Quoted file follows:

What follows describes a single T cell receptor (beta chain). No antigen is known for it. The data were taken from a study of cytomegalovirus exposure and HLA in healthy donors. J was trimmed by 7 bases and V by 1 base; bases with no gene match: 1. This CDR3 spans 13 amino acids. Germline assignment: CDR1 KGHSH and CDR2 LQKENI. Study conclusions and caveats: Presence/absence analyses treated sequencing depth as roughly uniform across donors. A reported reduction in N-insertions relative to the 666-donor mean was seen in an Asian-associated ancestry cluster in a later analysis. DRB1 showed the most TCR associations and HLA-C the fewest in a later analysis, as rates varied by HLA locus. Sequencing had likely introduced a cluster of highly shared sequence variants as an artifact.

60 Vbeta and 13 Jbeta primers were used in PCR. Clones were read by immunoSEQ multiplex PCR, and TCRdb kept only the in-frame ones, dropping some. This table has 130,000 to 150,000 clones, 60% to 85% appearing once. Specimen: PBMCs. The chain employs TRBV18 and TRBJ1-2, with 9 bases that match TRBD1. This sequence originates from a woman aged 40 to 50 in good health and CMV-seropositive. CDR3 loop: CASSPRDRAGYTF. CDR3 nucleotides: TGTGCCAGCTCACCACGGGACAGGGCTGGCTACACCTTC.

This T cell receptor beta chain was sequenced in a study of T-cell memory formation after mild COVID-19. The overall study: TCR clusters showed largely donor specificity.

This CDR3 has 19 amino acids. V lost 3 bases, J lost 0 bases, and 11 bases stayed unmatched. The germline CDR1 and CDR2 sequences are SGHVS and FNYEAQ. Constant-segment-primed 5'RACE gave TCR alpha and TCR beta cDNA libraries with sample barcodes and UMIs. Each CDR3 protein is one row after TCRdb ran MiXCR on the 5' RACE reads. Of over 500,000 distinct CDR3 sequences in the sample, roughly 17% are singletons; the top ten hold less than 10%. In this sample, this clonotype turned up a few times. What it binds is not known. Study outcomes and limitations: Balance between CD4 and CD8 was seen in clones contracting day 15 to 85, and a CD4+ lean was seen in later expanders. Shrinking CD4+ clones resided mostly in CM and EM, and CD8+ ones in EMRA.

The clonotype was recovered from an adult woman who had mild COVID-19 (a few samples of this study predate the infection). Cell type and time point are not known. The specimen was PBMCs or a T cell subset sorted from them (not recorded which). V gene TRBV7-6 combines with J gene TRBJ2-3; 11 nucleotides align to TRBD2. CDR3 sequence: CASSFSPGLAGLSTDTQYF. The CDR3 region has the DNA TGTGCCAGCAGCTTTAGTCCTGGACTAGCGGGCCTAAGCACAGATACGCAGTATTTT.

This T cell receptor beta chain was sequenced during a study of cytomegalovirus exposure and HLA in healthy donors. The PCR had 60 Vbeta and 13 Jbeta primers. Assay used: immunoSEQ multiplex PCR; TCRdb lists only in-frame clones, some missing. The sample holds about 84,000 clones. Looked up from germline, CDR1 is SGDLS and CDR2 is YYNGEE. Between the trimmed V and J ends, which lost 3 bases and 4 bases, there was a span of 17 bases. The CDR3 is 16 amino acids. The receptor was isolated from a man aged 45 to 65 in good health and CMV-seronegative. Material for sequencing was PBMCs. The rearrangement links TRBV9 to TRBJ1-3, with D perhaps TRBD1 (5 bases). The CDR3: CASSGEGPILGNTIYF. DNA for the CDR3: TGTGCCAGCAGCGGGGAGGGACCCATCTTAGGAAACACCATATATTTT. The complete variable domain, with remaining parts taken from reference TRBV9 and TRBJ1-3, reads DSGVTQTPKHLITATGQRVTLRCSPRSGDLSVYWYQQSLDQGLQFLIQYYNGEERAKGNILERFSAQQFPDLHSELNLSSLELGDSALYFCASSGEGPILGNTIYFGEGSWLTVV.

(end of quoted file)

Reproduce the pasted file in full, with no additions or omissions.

What follows describes a single T cell receptor (beta chain). No antigen is known for it. The data were taken from a study of cytomegalovirus exposure and HLA in healthy donors. J was trimmed by 7 bases and V by 1 base; bases with no gene match: 1. This CDR3 spans 13 amino acids. Germline assignment: CDR1 KGHSH and CDR2 LQKENI. Study conclusions and caveats: Presence/absence analyses treated sequencing depth as roughly uniform across donors. A reported reduction in N-insertions relative to the 666-donor mean was seen in an Asian-associated ancestry cluster in a later analysis. DRB1 showed the most TCR associations and HLA-C the fewest in a later analysis, as rates varied by HLA locus. Sequencing had likely introduced a cluster of highly shared sequence variants as an artifact.

60 Vbeta and 13 Jbeta primers were used in PCR. Clones were read by immunoSEQ multiplex PCR, and TCRdb kept only the in-frame ones, dropping some. This table has 130,000 to 150,000 clones, 60% to 85% appearing once. Specimen: PBMCs. The chain employs TRBV18 and TRBJ1-2, with 9 bases that match TRBD1. This sequence originates from a woman aged 40 to 50 in good health and CMV-seropositive. CDR3 loop: CASSPRDRAGYTF. CDR3 nucleotides: TGTGCCAGCTCACCACGGGACAGGGCTGGCTACACCTTC.

This T cell receptor beta chain was sequenced in a study of T-cell memory formation after mild COVID-19. The overall study: TCR clusters showed largely donor specificity.

This CDR3 has 19 amino acids. V lost 3 bases, J lost 0 bases, and 11 bases stayed unmatched. The germline CDR1 and CDR2 sequences are SGHVS and FNYEAQ. Constant-segment-primed 5'RACE gave TCR alpha and TCR beta cDNA libraries with sample barcodes and UMIs. Each CDR3 protein is one row after TCRdb ran MiXCR on the 5' RACE reads. Of over 500,000 distinct CDR3 sequences in the sample, roughly 17% are singletons; the top ten hold less than 10%. In this sample, this clonotype turned up a few times. What it binds is not known. Study outcomes and limitations: Balance between CD4 and CD8 was seen in clones contracting day 15 to 85, and a CD4+ lean was seen in later expanders. Shrinking CD4+ clones resided mostly in CM and EM, and CD8+ ones in EMRA.

The clonotype was recovered from an adult woman who had mild COVID-19 (a few samples of this study predate the infection). Cell type and time point are not known. The specimen was PBMCs or a T cell subset sorted from them (not recorded which). V gene TRBV7-6 combines with J gene TRBJ2-3; 11 nucleotides align to TRBD2. CDR3 sequence: CASSFSPGLAGLSTDTQYF. The CDR3 region has the DNA TGTGCCAGCAGCTTTAGTCCTGGACTAGCGGGCCTAAGCACAGATACGCAGTATTTT.

This T cell receptor beta chain was sequenced during a study of cytomegalovirus exposure and HLA in healthy donors. The PCR had 60 Vbeta and 13 Jbeta primers. Assay used: immunoSEQ multiplex PCR; TCRdb lists only in-frame clones, some missing. The sample holds about 84,000 clones. Looked up from germline, CDR1 is SGDLS and CDR2 is YYNGEE. Between the trimmed V and J ends, which lost 3 bases and 4 bases, there was a span of 17 bases. The CDR3 is 16 amino acids. The receptor was isolated from a man aged 45 to 65 in good health and CMV-seronegative. Material for sequencing was PBMCs. The rearrangement links TRBV9 to TRBJ1-3, with D perhaps TRBD1 (5 bases). The CDR3: CASSGEGPILGNTIYF. DNA for the CDR3: TGTGCCAGCAGCGGGGAGGGACCCATCTTAGGAAACACCATATATTTT. The complete variable domain, with remaining parts taken from reference TRBV9 and TRBJ1-3, reads DSGVTQTPKHLITATGQRVTLRCSPRSGDLSVYWYQQSLDQGLQFLIQYYNGEERAKGNILERFSAQQFPDLHSELNLSSLELGDSALYFCASSGEGPILGNTIYFGEGSWLTVV.